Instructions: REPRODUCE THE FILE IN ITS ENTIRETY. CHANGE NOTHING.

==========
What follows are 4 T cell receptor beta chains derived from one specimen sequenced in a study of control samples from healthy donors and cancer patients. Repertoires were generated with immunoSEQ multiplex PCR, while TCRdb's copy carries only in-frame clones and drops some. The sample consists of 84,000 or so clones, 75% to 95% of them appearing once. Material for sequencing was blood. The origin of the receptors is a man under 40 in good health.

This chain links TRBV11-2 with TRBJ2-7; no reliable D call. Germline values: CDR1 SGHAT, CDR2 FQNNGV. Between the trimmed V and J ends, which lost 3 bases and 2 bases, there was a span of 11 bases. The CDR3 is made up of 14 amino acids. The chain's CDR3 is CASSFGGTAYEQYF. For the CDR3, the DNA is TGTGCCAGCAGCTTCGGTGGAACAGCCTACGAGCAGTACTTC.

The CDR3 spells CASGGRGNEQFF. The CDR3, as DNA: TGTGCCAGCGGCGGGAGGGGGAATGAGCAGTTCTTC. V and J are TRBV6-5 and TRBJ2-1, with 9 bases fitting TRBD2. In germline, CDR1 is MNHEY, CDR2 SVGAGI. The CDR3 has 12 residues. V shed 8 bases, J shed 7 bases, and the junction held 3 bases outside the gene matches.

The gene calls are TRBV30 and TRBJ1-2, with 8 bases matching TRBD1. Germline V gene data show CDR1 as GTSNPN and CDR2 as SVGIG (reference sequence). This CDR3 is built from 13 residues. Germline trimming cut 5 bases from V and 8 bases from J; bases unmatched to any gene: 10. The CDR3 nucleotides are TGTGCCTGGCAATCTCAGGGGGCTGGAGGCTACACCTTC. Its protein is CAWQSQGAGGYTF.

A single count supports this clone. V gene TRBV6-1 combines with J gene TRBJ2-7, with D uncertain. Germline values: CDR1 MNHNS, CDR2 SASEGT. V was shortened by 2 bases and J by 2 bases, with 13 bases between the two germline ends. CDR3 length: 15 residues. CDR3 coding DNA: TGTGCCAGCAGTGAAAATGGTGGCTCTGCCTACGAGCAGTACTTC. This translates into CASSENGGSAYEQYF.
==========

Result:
What follows are 4 T cell receptor beta chains derived from one specimen sequenced in a study of control samples from healthy donors and cancer patients. Repertoires were generated with immunoSEQ multiplex PCR, while TCRdb's copy carries only in-frame clones and drops some. The sample consists of 84,000 or so clones, 75% to 95% of them appearing once. Material for sequencing was blood. The origin of the receptors is a man under 40 in good health.

This chain links TRBV11-2 with TRBJ2-7; no reliable D call. Germline values: CDR1 SGHAT, CDR2 FQNNGV. Between the trimmed V and J ends, which lost 3 bases and 2 bases, there was a span of 11 bases. The CDR3 is made up of 14 amino acids. The chain's CDR3 is CASSFGGTAYEQYF. For the CDR3, the DNA is TGTGCCAGCAGCTTCGGTGGAACAGCCTACGAGCAGTACTTC.

The CDR3 spells CASGGRGNEQFF. The CDR3, as DNA: TGTGCCAGCGGCGGGAGGGGGAATGAGCAGTTCTTC. V and J are TRBV6-5 and TRBJ2-1, with 9 bases fitting TRBD2. In germline, CDR1 is MNHEY, CDR2 SVGAGI. The CDR3 has 12 residues. V shed 8 bases, J shed 7 bases, and the junction held 3 bases outside the gene matches.

The gene calls are TRBV30 and TRBJ1-2, with 8 bases matching TRBD1. Germline V gene data show CDR1 as GTSNPN and CDR2 as SVGIG (reference sequence). This CDR3 is built from 13 residues. Germline trimming cut 5 bases from V and 8 bases from J; bases unmatched to any gene: 10. The CDR3 nucleotides are TGTGCCTGGCAATCTCAGGGGGCTGGAGGCTACACCTTC. Its protein is CAWQSQGAGGYTF.

A single count supports this clone. V gene TRBV6-1 combines with J gene TRBJ2-7, with D uncertain. Germline values: CDR1 MNHNS, CDR2 SASEGT. V was shortened by 2 bases and J by 2 bases, with 13 bases between the two germline ends. CDR3 length: 15 residues. CDR3 coding DNA: TGTGCCAGCAGTGAAAATGGTGGCTCTGCCTACGAGCAGTACTTC. This translates into CASSENGGSAYEQYF.